Temperature ratings can also be a good guideline for how you should layer with your down jacket. Jackets with higher temperature ratings can function well with lighter layers underneath, meaning less bulk. However, they may be toastier on warmer fall and spring days. Alternatively, jackets with lower temperature ratings might require a thicker base layer or more midlayers on chillier days, but should be comfortable when the temps are milder. 

If you’re looking for a down jacket with a specific temperature rating, it’s best to consult the manufacturer’s specifications and consider factors beyond just the temperature rating, such as the jacket’s fill power, insulation amount, and overall design too. 

If you live in a windy climate or are planning on traveling to a gusty place like Chicago, it’s important to purchase a down jacket that has windproofness or wind resistance. 

Windproofness is achieved through a down jacket’s exterior materials and coatings. Tightly woven nylon and polyester shells create a barrier that protects the user from wind. Denser fabrics and windproof coatings are ideal if you’ll be higher up in the alpine or in the midwest where the wind can be highly unpredictable. 

One of the best-insulated jackets for wind resistance in this guide is the Arc’teryx Cerium Hoody, thanks to its special nylon shell. Our testers wore it in some cold slams without feeling any wind penetrate its surface. 

Down jackets are built to be toasty warm, so breathability seems like an oxymoron. It can be hard to find one that’s breathable without sacrificing the insulation. With modern textiles and designs, brands are creating hybrid puffers that are a tad more breathable and suitable for more active use.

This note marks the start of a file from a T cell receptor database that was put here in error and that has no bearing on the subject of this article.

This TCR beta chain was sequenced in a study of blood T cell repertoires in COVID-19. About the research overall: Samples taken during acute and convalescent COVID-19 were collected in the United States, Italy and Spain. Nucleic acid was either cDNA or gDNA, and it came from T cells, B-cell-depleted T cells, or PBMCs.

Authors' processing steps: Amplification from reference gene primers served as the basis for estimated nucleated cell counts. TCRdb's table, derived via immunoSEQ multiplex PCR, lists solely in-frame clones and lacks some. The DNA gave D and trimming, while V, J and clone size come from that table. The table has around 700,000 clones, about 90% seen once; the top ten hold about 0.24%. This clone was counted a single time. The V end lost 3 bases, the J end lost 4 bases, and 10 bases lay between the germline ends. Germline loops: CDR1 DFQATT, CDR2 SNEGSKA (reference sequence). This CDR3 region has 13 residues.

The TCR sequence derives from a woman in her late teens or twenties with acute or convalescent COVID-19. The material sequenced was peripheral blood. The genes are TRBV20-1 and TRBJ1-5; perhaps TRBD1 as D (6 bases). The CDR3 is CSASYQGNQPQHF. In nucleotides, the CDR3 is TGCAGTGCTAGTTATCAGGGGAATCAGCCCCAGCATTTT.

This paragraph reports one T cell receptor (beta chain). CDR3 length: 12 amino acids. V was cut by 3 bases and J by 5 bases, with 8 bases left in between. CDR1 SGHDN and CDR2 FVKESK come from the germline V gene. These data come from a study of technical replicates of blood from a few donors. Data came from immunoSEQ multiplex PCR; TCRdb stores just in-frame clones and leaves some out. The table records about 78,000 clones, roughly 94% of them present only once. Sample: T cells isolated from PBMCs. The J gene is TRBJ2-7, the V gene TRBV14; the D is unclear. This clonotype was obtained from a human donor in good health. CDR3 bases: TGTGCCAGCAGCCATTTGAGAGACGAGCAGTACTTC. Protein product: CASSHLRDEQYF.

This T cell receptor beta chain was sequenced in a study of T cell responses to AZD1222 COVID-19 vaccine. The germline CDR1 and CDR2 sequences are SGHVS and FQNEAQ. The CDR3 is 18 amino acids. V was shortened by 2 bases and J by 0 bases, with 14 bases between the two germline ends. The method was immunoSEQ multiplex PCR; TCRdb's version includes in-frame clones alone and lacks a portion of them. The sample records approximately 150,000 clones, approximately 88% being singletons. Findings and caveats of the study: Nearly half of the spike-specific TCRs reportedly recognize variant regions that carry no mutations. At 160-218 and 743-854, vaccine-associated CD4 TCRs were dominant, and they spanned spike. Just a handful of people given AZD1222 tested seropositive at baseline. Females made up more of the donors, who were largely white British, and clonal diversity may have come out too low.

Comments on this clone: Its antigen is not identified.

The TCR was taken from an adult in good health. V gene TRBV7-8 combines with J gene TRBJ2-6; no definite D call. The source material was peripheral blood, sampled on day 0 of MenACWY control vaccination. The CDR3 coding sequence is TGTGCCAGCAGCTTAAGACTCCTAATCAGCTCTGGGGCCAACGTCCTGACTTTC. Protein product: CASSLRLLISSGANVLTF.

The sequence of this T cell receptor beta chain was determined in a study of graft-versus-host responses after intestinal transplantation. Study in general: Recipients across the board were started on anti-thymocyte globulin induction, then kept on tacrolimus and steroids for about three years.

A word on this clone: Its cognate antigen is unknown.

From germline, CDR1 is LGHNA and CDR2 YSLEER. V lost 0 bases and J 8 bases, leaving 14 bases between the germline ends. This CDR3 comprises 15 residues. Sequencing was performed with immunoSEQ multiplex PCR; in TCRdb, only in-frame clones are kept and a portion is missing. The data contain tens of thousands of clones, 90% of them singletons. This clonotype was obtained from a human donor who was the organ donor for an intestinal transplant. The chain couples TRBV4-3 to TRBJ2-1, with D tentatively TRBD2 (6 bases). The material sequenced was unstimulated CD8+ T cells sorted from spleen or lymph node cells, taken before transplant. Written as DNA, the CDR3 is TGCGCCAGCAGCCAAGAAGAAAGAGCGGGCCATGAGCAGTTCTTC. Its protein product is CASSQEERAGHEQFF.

Breathable down jackets are ones that utilize mesh zones near the waist, armpits, and back. These sections of fabric allow air to travel to those parts of the body that typically generate the most heat and moisture. The Eddie Bauer MicroTherm 2.0 Down Jacket has these vents in the armpits, making it a breathable option.

Another way that designers can add a bit of breathability to a down jacket is with two-way zippers. This also allows for a more customizable fit, because you can keep either your upper or lower torso insulated. This application is highly useful for climbers belaying at the crag or needing to cool off at the summit of an alpine climb. We loved the two-way zippers on the Mountain Hardwear Stretchdown Hoody that could be adjusted for maximum airflow.

The length of women’s down jackets typically reaches the hips but can reach a bit further, below the hips, which affects the overall warmth and protection from the elements.

Our testers felt that the Cotopaxi Fuego Hooded Down Jacket came to just the right length at the hips without limiting any sort of movement or sacrificing warmth.